9. Please post your information. Thanks.
     
  10. Swampdweller

    Swampdweller Well-Known Member

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    I've shared a bit of info on used oil as fuel in the "hard times coming....best way to invest money" thread on this forum. Check that out and I'll gladly answer any questions.

    Swampdweller
     
  11. I went to that thread and read it. Not bad.

    Except for including gasoline in the list of thinning products. How is it that the gas does not blow the engine apart with the high compression of the Diesel?
     
  12. fordy

    fordy Well-Known Member

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    Personally...You wouldn't catch me running Mazzola in my $$7,000 , diesel generator. .........fordy :D :no: :dance:
     
  13. Swampdweller

    Swampdweller Well-Known Member

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    Gasolene is more volatile than kerosene, but, mixed with oil, it tames down considerably. I've not pushed the limits with gas, so I can't say exactly what ratios are safe. I do know that I've used gasolene that had gone "bad" as a thinner for the diesel, with good results. I also know that Caterpillar recommends 1 gallon gasolene to 5 gallons strait diesel in the event of a winter emergency (cold snap) to keep the regular diesel from gelling up. If you can do that with thin diesel, I imagine you could go three gallons oil to one of gasolene and be fine, winter or summer. I've yet to try it. I like kerosene. It's amazing what these diesels can burn....so long as it's clean. The kicker is that the heavier viscosity of oil actually increaes the life of the injector pump. My experience, so far, is that it's best to start the engine on thinner fuel, say, strait diesel or 3 parts oil/one kerosene, then, when the engine is up to temp, switch to a heavier blend. I preheat my fuel to 110-120 F. 180 would be better.
    I'm obviously uncertain of your specific application or questions, so I'll stop here and answer point for point if you like.

    Swamp
     
  14. Swampdweller

    Swampdweller Well-Known Member

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    You sure could. The first problem you'd have is carbon deposits in the combustion chamber. That could be prevented by preheating the fuel, adding a thinner, or assisting the burn with propane or a hydrogen generator. You could also run water vapor through your intake. That adds power (same concept as a steam engine), steam cleans the entire upper cylinder area, which would add years to the life of the engine....and keeps the engine running cooler, which is another power boost in itself.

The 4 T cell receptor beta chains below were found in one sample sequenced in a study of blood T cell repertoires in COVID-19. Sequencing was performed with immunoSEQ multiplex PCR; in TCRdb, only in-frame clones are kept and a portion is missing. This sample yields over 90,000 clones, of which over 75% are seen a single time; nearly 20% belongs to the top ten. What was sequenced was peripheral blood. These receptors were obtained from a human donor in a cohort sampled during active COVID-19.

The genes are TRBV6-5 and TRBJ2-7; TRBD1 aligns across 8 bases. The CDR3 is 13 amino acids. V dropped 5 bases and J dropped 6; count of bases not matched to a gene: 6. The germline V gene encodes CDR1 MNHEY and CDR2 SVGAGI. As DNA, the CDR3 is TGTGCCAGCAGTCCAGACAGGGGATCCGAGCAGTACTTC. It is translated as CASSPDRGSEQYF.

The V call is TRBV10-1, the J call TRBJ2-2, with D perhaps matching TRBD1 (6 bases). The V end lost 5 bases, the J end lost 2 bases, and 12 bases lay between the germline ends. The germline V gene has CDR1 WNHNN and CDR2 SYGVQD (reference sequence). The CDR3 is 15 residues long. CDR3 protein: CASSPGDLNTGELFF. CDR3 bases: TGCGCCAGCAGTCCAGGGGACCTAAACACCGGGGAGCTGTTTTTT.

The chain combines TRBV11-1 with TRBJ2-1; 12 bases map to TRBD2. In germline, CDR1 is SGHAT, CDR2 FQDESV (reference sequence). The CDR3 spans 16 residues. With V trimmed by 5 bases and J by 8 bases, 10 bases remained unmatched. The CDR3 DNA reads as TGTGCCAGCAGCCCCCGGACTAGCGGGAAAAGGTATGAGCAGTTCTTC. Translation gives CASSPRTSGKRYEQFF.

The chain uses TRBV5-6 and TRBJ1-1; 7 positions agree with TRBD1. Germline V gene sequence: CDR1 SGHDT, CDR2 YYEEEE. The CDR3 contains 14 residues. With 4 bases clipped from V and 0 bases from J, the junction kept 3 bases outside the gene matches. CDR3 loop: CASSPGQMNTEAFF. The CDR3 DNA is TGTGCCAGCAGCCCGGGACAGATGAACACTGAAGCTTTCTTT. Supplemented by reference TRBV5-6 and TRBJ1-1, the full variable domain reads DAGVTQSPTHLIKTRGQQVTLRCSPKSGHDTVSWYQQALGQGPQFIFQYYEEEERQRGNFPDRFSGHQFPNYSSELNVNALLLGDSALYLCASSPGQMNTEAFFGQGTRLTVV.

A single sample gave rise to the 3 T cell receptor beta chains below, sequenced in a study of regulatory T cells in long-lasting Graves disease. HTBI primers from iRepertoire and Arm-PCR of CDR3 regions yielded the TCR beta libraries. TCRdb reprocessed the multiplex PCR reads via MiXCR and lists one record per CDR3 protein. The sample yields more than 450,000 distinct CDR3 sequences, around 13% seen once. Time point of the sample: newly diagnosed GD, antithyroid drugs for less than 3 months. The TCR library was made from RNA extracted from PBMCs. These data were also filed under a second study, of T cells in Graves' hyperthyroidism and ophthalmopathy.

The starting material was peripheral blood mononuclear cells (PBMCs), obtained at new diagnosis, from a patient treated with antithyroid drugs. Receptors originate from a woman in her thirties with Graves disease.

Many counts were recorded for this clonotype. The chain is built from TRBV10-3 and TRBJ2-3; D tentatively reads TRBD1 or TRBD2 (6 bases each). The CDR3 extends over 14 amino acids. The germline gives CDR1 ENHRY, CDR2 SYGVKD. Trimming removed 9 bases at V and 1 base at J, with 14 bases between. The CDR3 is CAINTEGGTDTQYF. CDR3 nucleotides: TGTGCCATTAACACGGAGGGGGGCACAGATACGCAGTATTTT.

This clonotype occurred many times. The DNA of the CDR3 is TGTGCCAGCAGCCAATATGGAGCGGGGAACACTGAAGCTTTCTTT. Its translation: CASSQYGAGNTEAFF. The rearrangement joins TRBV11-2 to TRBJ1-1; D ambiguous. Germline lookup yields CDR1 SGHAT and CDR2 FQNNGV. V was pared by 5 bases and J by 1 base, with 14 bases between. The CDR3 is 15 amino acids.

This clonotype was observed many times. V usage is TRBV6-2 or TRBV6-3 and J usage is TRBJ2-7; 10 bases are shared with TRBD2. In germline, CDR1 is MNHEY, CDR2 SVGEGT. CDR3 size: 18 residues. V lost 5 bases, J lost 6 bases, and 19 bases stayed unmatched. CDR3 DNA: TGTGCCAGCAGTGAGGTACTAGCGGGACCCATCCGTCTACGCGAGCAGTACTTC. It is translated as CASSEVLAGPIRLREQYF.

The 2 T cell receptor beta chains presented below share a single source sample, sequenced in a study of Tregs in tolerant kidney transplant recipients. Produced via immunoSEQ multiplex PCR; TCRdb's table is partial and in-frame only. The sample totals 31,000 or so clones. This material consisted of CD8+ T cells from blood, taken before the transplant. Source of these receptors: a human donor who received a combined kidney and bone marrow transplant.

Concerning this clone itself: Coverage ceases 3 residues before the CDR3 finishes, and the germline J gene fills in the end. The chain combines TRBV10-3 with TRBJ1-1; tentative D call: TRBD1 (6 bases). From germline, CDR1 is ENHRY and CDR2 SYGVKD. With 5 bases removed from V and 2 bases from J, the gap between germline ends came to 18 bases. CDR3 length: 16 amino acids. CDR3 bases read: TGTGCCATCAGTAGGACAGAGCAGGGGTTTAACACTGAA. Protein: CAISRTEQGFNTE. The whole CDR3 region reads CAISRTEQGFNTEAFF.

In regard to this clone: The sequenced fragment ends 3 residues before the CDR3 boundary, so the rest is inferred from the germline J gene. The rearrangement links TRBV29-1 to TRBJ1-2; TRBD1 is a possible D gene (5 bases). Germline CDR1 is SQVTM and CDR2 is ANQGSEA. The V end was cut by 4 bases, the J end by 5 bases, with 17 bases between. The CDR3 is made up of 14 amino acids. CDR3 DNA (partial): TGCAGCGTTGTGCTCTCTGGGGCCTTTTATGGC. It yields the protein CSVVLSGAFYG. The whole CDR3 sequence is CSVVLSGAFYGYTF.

And, for the record, I paid 52,000 for the backhoe, 65,000 for the bulldozer,
    38,000 for the excavator, 17,000 for the truck, and 5,600 for the Deere 4020.

    I've had as much as 80% oil in the hoe and the tractor. A tank of oil gives me 20% more working time than diesel fuel.

    Details, details.....

    Swampdweller
     
  15. I would be applying the used oil in a Diesel Tractor and using it to tend a small farm.

    I'd like to hear more details of how you filter the oil.

    Thanks.
     
  16. Swampdweller

    Swampdweller Well-Known Member

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    Filtering is THE key. That said, it is all but eliminated by a process that I have discovered--sedimentation. Profound, isn't it.
    I put all oil from any source (no thinner, just oil) into 300-500 gallon overhead fuel tanks with a valve on the bottom. Gravity is a wonderful thing. Water goes immediately to the bottom. Open the valve and drain it off. Impurities all sink, but they take time. Crack the valve once a week or so and let the oil flow until it flows smooth. Use the sludge to treat your pole barn posts and fence posts. I have several barrels of oil that sat for over five years. It is the cleanest stuff, almost translucent. That it how I "discovered" sedimentation. Plan to let you oil sit for as long as possible. When you are ready to burn, run it through a 10 micron spin on filter. Another thing I learned by chance is that heat is a wonderful thing. I cut a 1000 gallon LP tank in half to make a woodburning stove for the shop. I mounted a 300 gallon overhead fuel tank above it to assist the burn with used oil. After one burning season, I opened the valve one summer day, and the oil came out clean and almost clear. Why ? The heat from the woodstove sped up the sedimentation, considerably.
    Another thing I did on my 4020 was to run the fuel through a one half inch pipe that I hose clamped to the exhaust manifold for a preheat. I also have two fuel tanks on the tractor and start on thinner fuel until the engine is hot, not warm, FULL operating temperature. Summertime, pulling hard all day, is the best use of oil fuel. You can just about go 100%. Winter is touch and go. Your injector pump will last longer for the added lubricity in the oil fuel, summer or winter, but it may break if you fire up on cold, thick oil in winter.
    Thinner is a must. I am planning on piping in a small quantity of LP gas through the intake manifold to assist the burn and replace ether for cold starts. I'll let you know how that goes.

    Swamp
     
  17. Gary in ohio

    Gary in ohio Well-Known Member Supporter

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    I would contact the Dialysis machine manufacture and get some imput from them on using a generator to power your machine. Generators dont always put out the cleanest or most stable power. They have peaks and valleys on voltage and freqency. You might want to use a battery and quality sinewave converter charged by a generator. This way a smaller generator is needed and you get cleaner power for sensitive medical devices.